By Porter Anderson, Editor-in-Chief | @Porter_Anderson
‘A New Dialogue of How We Work TogetherIn another of our interviews with speakers who will be heard in Tuesday’s (October 9) agenda-setting The Markets conference at the Frankfurter Buchmesse, we turn to the question of long- and short-form text, including serial formats, in the larger context of developing revenue models in book publishing.
One panel will feature specialists including Pieter Swinkels, executive vice president for publisher relations and content with Rakuten Kobo, which is based in Toronto sells not only content but also digital reading devices.
The half-day conference, produced by Publishing Perspectives with Frankfurt and starting at 9:30 a.m. and running to 1 p.m., features a keynote address from HarperCollins UK CEO Charlie Redmayne and commentary from many other key players in the field.
And Swinkels is joined on his panel by Shobha Viswanath of Karadi Tales (India); Elena Favilli of Timbuktu Labs (USA), and Ella Balagula of John Wiley and Sons (USA); with moderation by Publishing Perspectives’ Erin Cox.
In our exchange with Swinkels, we began by asking him about short-form content and serialization. What’s needed, he says, is “a genuine willingness to approach the challenges in the reading business.”
‘Create Readers for our Content’
Pieter Swinkels: In Kobo Writing Life, our self- and micro-publishing platform, we’ve seen an enormous growth in serialization and shorter episodes.
Not so much the short-form you’re probably referring too, though—the short-form initiatives we’ve seen from more traditional publishers have had uneven results across different markets.
In our ebook subscription services in the Netherlands, we’ve been very successful in creating series with shorter-than-usual books as episodes-in-a-series that we produced ourselves in our Originals program or in collaboration with publishers or producers.
Publishing Perspectives: Do you also see efforts by some publishing interests to cater particularly to consumers who may actively like long-form reading?
PS: Yes, we see experimentation from both independent and traditional publishers to create value bundles through bundling.PP:
These are mostly promotional campaigns, and less so initiatives to create long-form reading experiences.
There’s a drive on, according to some observers, to find ways to make reading—which many say is on the decline in our contemporary cultures—more palatable by appealing to people who want to read short segments of things during their commutes, and so on.
PP: Have you seen examples of real success in this direction?
“As a reading industry, we’ve only just begun to untie the knot that authors, agents, publishers, and retailers have pulled very tight for a long time.”Pieter Swinkels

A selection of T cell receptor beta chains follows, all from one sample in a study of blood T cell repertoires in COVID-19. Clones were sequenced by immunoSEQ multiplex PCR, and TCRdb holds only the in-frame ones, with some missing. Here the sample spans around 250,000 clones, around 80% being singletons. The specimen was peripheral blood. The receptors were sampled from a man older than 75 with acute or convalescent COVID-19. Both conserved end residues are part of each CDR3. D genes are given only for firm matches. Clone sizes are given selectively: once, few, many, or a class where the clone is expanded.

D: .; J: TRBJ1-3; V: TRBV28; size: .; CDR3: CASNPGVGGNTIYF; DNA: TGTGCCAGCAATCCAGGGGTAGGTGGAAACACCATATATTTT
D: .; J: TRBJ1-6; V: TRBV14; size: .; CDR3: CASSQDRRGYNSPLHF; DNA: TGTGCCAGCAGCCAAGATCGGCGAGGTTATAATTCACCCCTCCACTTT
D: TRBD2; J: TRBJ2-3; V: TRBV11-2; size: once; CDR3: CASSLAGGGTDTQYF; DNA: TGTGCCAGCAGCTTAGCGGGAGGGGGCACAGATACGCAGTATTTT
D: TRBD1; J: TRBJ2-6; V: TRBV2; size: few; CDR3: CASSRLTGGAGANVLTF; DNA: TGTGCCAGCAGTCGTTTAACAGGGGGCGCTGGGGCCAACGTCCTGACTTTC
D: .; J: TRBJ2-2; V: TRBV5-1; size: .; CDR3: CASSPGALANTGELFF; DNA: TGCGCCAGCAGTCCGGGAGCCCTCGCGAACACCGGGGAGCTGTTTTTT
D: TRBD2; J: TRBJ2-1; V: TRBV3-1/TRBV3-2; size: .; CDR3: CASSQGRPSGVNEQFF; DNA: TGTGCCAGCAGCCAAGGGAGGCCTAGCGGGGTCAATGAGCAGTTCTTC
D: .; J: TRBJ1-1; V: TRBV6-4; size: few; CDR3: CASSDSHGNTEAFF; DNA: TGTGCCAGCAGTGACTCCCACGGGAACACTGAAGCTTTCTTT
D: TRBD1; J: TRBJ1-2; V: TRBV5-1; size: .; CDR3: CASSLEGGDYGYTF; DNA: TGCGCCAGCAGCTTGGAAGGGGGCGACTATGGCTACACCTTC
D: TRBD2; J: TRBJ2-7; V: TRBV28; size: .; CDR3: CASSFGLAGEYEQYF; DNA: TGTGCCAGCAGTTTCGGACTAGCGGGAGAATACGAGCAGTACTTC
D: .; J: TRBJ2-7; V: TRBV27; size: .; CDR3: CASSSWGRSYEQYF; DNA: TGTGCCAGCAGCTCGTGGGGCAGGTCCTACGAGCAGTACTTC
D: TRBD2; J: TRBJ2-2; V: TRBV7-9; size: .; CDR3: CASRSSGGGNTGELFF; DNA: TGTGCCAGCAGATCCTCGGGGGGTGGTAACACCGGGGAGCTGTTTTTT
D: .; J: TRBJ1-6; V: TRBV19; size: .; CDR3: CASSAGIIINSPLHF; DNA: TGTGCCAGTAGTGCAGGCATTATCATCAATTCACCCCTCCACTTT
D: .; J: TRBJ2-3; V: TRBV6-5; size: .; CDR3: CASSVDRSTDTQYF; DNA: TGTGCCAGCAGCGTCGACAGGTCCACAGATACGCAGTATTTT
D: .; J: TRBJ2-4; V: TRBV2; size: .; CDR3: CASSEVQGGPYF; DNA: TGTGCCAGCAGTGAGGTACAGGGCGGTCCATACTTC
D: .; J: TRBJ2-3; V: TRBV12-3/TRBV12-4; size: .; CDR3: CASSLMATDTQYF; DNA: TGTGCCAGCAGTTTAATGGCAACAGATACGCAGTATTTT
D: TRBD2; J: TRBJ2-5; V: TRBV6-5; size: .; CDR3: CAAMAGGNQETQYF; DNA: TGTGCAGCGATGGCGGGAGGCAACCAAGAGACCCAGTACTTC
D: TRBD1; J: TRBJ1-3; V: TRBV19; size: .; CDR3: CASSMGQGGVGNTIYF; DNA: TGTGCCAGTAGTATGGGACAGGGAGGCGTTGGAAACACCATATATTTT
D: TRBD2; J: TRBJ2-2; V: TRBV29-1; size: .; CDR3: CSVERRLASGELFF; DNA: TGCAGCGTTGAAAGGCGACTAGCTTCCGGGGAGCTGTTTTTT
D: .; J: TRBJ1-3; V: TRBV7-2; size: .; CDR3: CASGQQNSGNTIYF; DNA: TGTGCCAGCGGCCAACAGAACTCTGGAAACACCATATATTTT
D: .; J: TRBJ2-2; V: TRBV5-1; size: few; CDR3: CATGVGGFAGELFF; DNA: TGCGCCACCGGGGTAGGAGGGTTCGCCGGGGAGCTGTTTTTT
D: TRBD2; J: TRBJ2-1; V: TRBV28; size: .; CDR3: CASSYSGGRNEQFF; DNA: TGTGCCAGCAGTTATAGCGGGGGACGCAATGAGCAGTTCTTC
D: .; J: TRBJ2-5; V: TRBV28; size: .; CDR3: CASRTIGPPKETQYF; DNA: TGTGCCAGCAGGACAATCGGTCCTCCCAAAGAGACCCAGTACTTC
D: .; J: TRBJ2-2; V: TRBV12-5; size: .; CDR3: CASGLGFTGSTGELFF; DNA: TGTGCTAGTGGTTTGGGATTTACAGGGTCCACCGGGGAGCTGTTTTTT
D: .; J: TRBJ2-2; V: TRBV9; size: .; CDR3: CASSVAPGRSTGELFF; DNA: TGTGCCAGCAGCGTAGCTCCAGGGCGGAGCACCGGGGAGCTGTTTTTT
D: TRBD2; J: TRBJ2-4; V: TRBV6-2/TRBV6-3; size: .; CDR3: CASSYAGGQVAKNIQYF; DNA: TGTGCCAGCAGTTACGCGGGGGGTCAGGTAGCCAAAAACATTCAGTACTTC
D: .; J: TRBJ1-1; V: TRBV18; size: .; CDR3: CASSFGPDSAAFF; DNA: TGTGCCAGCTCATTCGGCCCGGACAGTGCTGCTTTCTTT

PS: First of all, people have never been reading as much as they are nowadays. It’s just that they’re not reading what the book industry creates for them. That’s a problem, but only to those working in that industry.
We fail as an industry to create readers for our content. That should be much more top-of-mind than it currently is. We allow other industries to cannibalize what used to be time devoted to books.
Clearly, the audiobook experience seems to compel readers back to “books.” That’s encouraging.
We’re also seeing fantastic engagement inside Kobo Plus, our ebook subscription service.
Series, in particular, replicate a binge-consumption behavior we know from other entertainment industries.
In my view, it points to the importance of lowering thresholds to enter reading and spending money on reading.
PP: And since our overall theme of The Markets on 9 October is revenue models, how easily are companies finding it to work out successful revenue models to support short and/or serialized work?
“We fail as an industry to create readers for our content. That should be much more top-of-mind than it currently is.”Pieter Swinkels
PS: As a reading industry, we’ve only just begun to untie the knot that authors, agents, publishers, and retailers have pulled very tight for a long time. It all begins with creating a new dialogue of how we work together, and that must begin with trust.
Depending what market you look at, there very encouraging, early signs of a genuine willingness to approach the challenges in the reading business.
Having worked as a publisher before becoming responsible for the Kobo catalogue, I believe we need to start with the author and work our way back to all other parties involved to make the business models fit.<
And I’m fascinated as well as passionate about the opportunities we find once we start talking.
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